Factors Influencing Child Custody Agreements

Written by Joseph Mancuso on . Posted in Blog

Divorce cases are becoming more common every day. As of 2022, the divorce rate among married couples in the United States is nearly 50 percent. Divorces can have serious effects on each spouses’ emotional and financial status.

When divorces happen, children’s best interests need to be considered. Irritability, relationship problems, anxiety, acute sadness, substance abuse, and depression are common in children of divorce. Family and divorce lawyers aim to ensure that the children receive protection to prevent such side effects.

The need for childcare and schooling after divorce contributes to child custody. Either one or both parents get custody of their children after divorce. Child custody comes in four forms: joint custody, legal, sole, and physical custody.

Several factors guide child custody agreements. The following discussion will enlighten you about key parameters affecting child custody.

Home’s Stability

The court will consider where the child lives before reaching a child custody agreement. Several factors count. The first factor is the security of the home. Security and safety are paramount for the child’s comfort and peace of mind.

The other factor is the general environment in which the child lives. The environment needs to be stable, clean, and healthy. Again, the judge will also compare where the child is likely to get better care and love. You will get custody if your home has the necessary stability.

Parent’s and Child’s Wishes

Both parents can fail to agree on who should have custody. In such cases, the court considers their wishes. The judge will evaluate what each parent desires about the child. Factors like moral and spiritual guidance, health, education, and other child concerns receive consideration. The parent with the best interests of the child gets custody.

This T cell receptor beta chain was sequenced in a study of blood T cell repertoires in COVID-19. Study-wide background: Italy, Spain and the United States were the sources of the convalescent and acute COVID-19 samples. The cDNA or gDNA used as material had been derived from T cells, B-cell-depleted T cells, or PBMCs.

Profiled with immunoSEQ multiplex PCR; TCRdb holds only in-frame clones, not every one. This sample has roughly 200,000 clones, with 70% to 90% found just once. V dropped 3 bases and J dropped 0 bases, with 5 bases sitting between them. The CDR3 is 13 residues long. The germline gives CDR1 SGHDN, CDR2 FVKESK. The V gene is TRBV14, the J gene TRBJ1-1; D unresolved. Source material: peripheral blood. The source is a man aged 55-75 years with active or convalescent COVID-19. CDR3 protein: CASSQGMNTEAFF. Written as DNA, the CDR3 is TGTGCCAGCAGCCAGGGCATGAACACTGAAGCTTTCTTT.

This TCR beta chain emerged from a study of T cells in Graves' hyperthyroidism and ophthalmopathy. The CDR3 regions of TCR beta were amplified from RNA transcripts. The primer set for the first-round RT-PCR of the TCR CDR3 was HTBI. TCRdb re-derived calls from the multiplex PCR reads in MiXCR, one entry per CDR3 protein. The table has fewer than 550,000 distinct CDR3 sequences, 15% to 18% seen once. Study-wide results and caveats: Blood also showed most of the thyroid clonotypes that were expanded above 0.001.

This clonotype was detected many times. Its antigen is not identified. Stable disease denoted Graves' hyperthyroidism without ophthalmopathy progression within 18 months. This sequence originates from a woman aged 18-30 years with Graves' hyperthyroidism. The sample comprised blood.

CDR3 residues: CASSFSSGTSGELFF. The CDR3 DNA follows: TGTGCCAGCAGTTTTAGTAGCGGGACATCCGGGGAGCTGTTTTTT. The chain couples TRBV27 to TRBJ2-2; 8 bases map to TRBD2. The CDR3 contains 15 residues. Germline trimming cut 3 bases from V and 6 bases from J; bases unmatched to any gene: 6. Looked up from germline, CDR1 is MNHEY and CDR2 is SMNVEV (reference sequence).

The child can be old enough to speak up about their desires and wishes. In such cases, the court considers their wishes. The child’s wishes are less likely to affect the custody agreement than the parent’s wishes. The child needs to have genuine and positive desires for the court to consider their wishes.

Parent’s Ability to Provide

You can’t have custody if you can’t meet your child’s basic needs. The child’s happiness, health, education, and other crucial things depend on your capacity to provide. Several things will help the court determine if you can provide for your child.

One of them is the condition of your house. You need a separate room for the child’s accommodation. The court will also determine your employment status. A stable job is proof that you can cater to your child’s bills.

Note that the court does not only consider your ability to meet the child’s physical needs. You should also prove that you can take care of the child’s emotional wellbeing.

Parent’s Ties with the Child

How you relate with your child will determine if the court grants you custody. A close relationship with the child is crucial for the child’s emotional and mental health. The court will evaluate which parent has a better relationship with the child.

Several factors will help the court determine if you have deeper ties with your child. One of them is abuse and violence, which damage a parent-child relationship. The court cannot grant you child custody if you are an abusive or violent parent. Also, you should compile proof that the child is more comfortable with you than the other parent.

Due to the complex nature of child custody cases, you need to hire an experienced and reputable family lawyer for guidance and representation. The Law Offices of Lynda Latta, LLC has over 25 years of experience helping clients in family-related cases. We help our clients in child custody, divorce, domestic violence, and paternity. Contact us today for a free consultation.

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